Open Screen Fund Pays Off
Kirk Ballou, CEO of Flash Widgets, can't say enough good things about the Open Screen Project Fund. That's because his start-up company was recipient of an Open Screen Fund grant that made it possible for Flash Widgets to develop the software they wanted to create, not the software they had to develop.
The software that Ballou, who spoke at Nokia's Media Day (part of the Symbian Exchange and Exposition), wanted to develop was Twittle, a robust Flash Lite Twitter client. Twittle lets you access your Twitter account on the go and view Replies, Profile, Messages, Favorites, and your Main timeline. But, according to Ballou, "Twittle had to sit on the back burner while the company developed software to keep the lights on." That is, until they caught up with the Open Screen Fund.
The $10 million Open Screen Project Fund was developed jointly by Adobe and Nokia (each pitching in $5 million) to do exactly what it did in Ballou's case -- help developers create applications and services for mobile, desktop and consumer electronics devices using the Adobe Flash Platform. The Open Screen Project is designed to enable a consistent runtime environment across screens. The initiative is dedicated to enable web content, standalone applications and full web browsing across televisions, set-top boxes, mobile devices and other consumer electronics that take advantage of Adobe AIR and Adobe Flash Platform capabilities.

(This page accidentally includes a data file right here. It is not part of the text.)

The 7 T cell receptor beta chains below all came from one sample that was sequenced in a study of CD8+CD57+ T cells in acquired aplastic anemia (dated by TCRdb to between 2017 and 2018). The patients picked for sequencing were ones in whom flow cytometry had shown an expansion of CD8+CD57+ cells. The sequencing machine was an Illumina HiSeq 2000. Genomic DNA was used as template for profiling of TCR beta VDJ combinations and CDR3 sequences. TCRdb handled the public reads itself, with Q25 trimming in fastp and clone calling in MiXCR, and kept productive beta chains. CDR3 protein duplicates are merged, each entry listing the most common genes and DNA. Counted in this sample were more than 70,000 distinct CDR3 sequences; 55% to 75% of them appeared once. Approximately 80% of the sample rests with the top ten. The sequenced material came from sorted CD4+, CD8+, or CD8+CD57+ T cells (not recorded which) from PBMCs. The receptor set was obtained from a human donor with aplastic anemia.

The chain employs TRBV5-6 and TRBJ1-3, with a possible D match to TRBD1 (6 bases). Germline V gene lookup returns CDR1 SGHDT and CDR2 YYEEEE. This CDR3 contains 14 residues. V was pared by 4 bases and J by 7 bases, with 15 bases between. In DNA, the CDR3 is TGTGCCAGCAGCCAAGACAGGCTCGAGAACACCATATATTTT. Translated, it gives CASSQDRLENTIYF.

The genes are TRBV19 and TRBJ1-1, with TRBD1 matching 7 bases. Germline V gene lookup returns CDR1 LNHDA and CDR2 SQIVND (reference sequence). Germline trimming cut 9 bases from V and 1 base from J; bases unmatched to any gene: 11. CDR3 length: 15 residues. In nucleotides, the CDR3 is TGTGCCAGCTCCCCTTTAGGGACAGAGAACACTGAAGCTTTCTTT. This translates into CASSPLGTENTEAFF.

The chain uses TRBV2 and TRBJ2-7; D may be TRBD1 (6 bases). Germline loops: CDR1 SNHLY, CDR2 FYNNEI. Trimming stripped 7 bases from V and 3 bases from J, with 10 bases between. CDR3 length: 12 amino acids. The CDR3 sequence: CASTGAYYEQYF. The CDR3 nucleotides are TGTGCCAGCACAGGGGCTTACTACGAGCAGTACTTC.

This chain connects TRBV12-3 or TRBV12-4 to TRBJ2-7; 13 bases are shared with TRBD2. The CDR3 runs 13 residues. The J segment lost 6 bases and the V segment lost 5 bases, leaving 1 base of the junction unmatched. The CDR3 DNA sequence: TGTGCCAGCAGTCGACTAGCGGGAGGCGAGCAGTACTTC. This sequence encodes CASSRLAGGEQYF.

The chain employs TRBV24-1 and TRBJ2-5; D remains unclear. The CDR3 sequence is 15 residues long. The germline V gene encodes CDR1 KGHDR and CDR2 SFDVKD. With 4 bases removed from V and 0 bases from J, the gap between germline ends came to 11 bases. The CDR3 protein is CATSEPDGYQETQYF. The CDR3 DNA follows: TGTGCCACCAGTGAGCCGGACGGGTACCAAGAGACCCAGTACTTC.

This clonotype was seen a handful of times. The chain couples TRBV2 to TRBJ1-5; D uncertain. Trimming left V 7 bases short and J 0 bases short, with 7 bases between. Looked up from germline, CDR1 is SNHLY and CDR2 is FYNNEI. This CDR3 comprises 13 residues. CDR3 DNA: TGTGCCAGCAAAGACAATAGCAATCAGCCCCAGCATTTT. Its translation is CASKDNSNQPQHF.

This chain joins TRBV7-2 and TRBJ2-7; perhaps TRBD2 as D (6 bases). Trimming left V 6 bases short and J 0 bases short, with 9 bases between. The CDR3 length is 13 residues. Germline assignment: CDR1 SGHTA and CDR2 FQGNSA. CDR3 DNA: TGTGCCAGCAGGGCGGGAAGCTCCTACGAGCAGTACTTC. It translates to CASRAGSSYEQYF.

According to Forum Nokia's Bill Perry, more than 800 developers have submitted applications for grants since the fund was launched in February 2009. Of that, 35 applicants, including Ballou's Flash Widgets, have received funding to the tune of approximately $50,000 each.
"We are excited about the Open Screen Project Fund and the possibilities it offers to designers and developers worldwide," said Adobe's David Wadhwani. "With close to 40 percent of all new mobile devices shipped with Flash Lite in 2008, the fund will enable more developers to bring their rich content and services to a large number of mobile users."
Yes, Wadhwani may well be excited about the fund and it's possibilities for developers -- but not nearly as excited as developers like Ballou.